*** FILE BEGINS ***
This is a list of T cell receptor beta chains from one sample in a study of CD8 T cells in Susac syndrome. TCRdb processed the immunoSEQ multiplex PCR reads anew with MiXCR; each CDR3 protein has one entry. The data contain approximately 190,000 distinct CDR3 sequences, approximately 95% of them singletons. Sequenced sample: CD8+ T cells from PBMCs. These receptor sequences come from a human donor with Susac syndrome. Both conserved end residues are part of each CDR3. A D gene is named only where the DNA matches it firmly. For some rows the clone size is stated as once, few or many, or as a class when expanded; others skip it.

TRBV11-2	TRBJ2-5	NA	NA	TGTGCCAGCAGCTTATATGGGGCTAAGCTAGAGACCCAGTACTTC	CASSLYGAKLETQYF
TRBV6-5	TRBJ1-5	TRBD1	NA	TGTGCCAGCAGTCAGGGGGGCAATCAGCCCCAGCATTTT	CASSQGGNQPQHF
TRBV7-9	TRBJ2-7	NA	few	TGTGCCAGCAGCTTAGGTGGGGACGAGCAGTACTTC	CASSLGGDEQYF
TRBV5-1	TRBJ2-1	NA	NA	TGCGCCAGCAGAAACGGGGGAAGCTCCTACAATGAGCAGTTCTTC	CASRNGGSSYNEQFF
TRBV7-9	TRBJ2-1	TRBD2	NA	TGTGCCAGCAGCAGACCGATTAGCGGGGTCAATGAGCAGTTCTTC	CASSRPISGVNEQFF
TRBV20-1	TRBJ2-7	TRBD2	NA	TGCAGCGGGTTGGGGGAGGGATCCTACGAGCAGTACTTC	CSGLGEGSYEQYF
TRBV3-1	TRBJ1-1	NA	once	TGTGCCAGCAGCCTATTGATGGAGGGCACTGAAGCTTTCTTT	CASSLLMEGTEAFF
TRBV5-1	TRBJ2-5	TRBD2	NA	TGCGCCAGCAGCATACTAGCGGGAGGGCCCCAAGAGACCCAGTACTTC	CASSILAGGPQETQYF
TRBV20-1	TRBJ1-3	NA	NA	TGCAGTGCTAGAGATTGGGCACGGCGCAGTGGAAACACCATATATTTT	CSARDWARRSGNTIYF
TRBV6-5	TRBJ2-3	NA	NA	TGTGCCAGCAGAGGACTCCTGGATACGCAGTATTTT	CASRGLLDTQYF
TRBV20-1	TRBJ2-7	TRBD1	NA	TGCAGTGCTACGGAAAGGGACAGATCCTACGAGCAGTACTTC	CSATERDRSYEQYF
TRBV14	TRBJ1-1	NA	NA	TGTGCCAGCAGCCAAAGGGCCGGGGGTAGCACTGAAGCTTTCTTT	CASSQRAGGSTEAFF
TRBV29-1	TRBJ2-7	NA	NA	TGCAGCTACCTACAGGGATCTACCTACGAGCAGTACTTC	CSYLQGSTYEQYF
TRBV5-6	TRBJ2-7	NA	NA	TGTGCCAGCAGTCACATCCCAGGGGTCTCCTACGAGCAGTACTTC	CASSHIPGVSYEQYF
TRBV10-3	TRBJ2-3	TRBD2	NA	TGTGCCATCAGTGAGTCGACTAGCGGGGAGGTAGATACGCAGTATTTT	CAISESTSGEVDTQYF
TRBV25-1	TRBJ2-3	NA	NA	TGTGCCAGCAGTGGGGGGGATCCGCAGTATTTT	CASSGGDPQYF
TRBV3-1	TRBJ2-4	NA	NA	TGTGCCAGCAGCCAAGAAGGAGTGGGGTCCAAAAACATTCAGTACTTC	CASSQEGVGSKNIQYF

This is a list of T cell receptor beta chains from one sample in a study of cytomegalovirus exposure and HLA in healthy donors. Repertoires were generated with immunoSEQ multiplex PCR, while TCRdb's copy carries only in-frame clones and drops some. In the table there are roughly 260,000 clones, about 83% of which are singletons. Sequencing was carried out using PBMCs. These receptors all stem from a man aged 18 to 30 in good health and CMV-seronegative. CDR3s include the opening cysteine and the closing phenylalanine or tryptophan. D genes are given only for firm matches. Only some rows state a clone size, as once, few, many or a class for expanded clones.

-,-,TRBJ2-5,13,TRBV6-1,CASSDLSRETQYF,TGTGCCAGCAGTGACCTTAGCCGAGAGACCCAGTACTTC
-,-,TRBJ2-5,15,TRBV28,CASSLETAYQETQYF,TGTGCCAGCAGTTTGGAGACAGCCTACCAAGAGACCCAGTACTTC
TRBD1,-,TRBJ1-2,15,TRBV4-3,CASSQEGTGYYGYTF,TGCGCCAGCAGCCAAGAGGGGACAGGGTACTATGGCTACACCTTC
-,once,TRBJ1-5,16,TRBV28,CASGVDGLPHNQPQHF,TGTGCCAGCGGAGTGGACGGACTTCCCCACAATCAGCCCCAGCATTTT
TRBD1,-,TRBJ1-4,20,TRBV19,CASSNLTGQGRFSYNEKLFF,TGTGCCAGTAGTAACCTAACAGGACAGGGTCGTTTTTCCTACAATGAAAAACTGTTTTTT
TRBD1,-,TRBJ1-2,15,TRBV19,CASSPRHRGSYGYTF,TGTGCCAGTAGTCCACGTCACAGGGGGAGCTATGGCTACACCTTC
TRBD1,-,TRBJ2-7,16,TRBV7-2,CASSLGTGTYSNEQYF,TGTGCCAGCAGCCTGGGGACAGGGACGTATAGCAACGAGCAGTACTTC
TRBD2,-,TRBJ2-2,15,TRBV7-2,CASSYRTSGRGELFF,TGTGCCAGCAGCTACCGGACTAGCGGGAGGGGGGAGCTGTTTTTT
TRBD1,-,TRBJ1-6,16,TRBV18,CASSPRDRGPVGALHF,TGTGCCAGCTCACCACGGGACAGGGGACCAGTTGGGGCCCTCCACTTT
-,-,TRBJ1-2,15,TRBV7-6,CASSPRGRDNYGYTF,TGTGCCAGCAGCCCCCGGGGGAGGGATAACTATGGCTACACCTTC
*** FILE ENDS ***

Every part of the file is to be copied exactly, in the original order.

This is a list of T cell receptor beta chains from one sample in a study of CD8 T cells in Susac syndrome. TCRdb processed the immunoSEQ multiplex PCR reads anew with MiXCR; each CDR3 protein has one entry. The data contain approximately 190,000 distinct CDR3 sequences, approximately 95% of them singletons. Sequenced sample: CD8+ T cells from PBMCs. These receptor sequences come from a human donor with Susac syndrome. Both conserved end residues are part of each CDR3. A D gene is named only where the DNA matches it firmly. For some rows the clone size is stated as once, few or many, or as a class when expanded; others skip it.

TRBV11-2	TRBJ2-5	NA	NA	TGTGCCAGCAGCTTATATGGGGCTAAGCTAGAGACCCAGTACTTC	CASSLYGAKLETQYF
TRBV6-5	TRBJ1-5	TRBD1	NA	TGTGCCAGCAGTCAGGGGGGCAATCAGCCCCAGCATTTT	CASSQGGNQPQHF
TRBV7-9	TRBJ2-7	NA	few	TGTGCCAGCAGCTTAGGTGGGGACGAGCAGTACTTC	CASSLGGDEQYF
TRBV5-1	TRBJ2-1	NA	NA	TGCGCCAGCAGAAACGGGGGAAGCTCCTACAATGAGCAGTTCTTC	CASRNGGSSYNEQFF
TRBV7-9	TRBJ2-1	TRBD2	NA	TGTGCCAGCAGCAGACCGATTAGCGGGGTCAATGAGCAGTTCTTC	CASSRPISGVNEQFF
TRBV20-1	TRBJ2-7	TRBD2	NA	TGCAGCGGGTTGGGGGAGGGATCCTACGAGCAGTACTTC	CSGLGEGSYEQYF
TRBV3-1	TRBJ1-1	NA	once	TGTGCCAGCAGCCTATTGATGGAGGGCACTGAAGCTTTCTTT	CASSLLMEGTEAFF
TRBV5-1	TRBJ2-5	TRBD2	NA	TGCGCCAGCAGCATACTAGCGGGAGGGCCCCAAGAGACCCAGTACTTC	CASSILAGGPQETQYF
TRBV20-1	TRBJ1-3	NA	NA	TGCAGTGCTAGAGATTGGGCACGGCGCAGTGGAAACACCATATATTTT	CSARDWARRSGNTIYF
TRBV6-5	TRBJ2-3	NA	NA	TGTGCCAGCAGAGGACTCCTGGATACGCAGTATTTT	CASRGLLDTQYF
TRBV20-1	TRBJ2-7	TRBD1	NA	TGCAGTGCTACGGAAAGGGACAGATCCTACGAGCAGTACTTC	CSATERDRSYEQYF
TRBV14	TRBJ1-1	NA	NA	TGTGCCAGCAGCCAAAGGGCCGGGGGTAGCACTGAAGCTTTCTTT	CASSQRAGGSTEAFF
TRBV29-1	TRBJ2-7	NA	NA	TGCAGCTACCTACAGGGATCTACCTACGAGCAGTACTTC	CSYLQGSTYEQYF
TRBV5-6	TRBJ2-7	NA	NA	TGTGCCAGCAGTCACATCCCAGGGGTCTCCTACGAGCAGTACTTC	CASSHIPGVSYEQYF
TRBV10-3	TRBJ2-3	TRBD2	NA	TGTGCCATCAGTGAGTCGACTAGCGGGGAGGTAGATACGCAGTATTTT	CAISESTSGEVDTQYF
TRBV25-1	TRBJ2-3	NA	NA	TGTGCCAGCAGTGGGGGGGATCCGCAGTATTTT	CASSGGDPQYF
TRBV3-1	TRBJ2-4	NA	NA	TGTGCCAGCAGCCAAGAAGGAGTGGGGTCCAAAAACATTCAGTACTTC	CASSQEGVGSKNIQYF

This is a list of T cell receptor beta chains from one sample in a study of cytomegalovirus exposure and HLA in healthy donors. Repertoires were generated with immunoSEQ multiplex PCR, while TCRdb's copy carries only in-frame clones and drops some. In the table there are roughly 260,000 clones, about 83% of which are singletons. Sequencing was carried out using PBMCs. These receptors all stem from a man aged 18 to 30 in good health and CMV-seronegative. CDR3s include the opening cysteine and the closing phenylalanine or tryptophan. D genes are given only for firm matches. Only some rows state a clone size, as once, few, many or a class for expanded clones.

-,-,TRBJ2-5,13,TRBV6-1,CASSDLSRETQYF,TGTGCCAGCAGTGACCTTAGCCGAGAGACCCAGTACTTC
-,-,TRBJ2-5,15,TRBV28,CASSLETAYQETQYF,TGTGCCAGCAGTTTGGAGACAGCCTACCAAGAGACCCAGTACTTC
TRBD1,-,TRBJ1-2,15,TRBV4-3,CASSQEGTGYYGYTF,TGCGCCAGCAGCCAAGAGGGGACAGGGTACTATGGCTACACCTTC
-,once,TRBJ1-5,16,TRBV28,CASGVDGLPHNQPQHF,TGTGCCAGCGGAGTGGACGGACTTCCCCACAATCAGCCCCAGCATTTT
TRBD1,-,TRBJ1-4,20,TRBV19,CASSNLTGQGRFSYNEKLFF,TGTGCCAGTAGTAACCTAACAGGACAGGGTCGTTTTTCCTACAATGAAAAACTGTTTTTT
TRBD1,-,TRBJ1-2,15,TRBV19,CASSPRHRGSYGYTF,TGTGCCAGTAGTCCACGTCACAGGGGGAGCTATGGCTACACCTTC
TRBD1,-,TRBJ2-7,16,TRBV7-2,CASSLGTGTYSNEQYF,TGTGCCAGCAGCCTGGGGACAGGGACGTATAGCAACGAGCAGTACTTC
TRBD2,-,TRBJ2-2,15,TRBV7-2,CASSYRTSGRGELFF,TGTGCCAGCAGCTACCGGACTAGCGGGAGGGGGGAGCTGTTTTTT
TRBD1,-,TRBJ1-6,16,TRBV18,CASSPRDRGPVGALHF,TGTGCCAGCTCACCACGGGACAGGGGACCAGTTGGGGCCCTCCACTTT
-,-,TRBJ1-2,15,TRBV7-6,CASSPRGRDNYGYTF,TGTGCCAGCAGCCCCCGGGGGAGGGATAACTATGGCTACACCTTC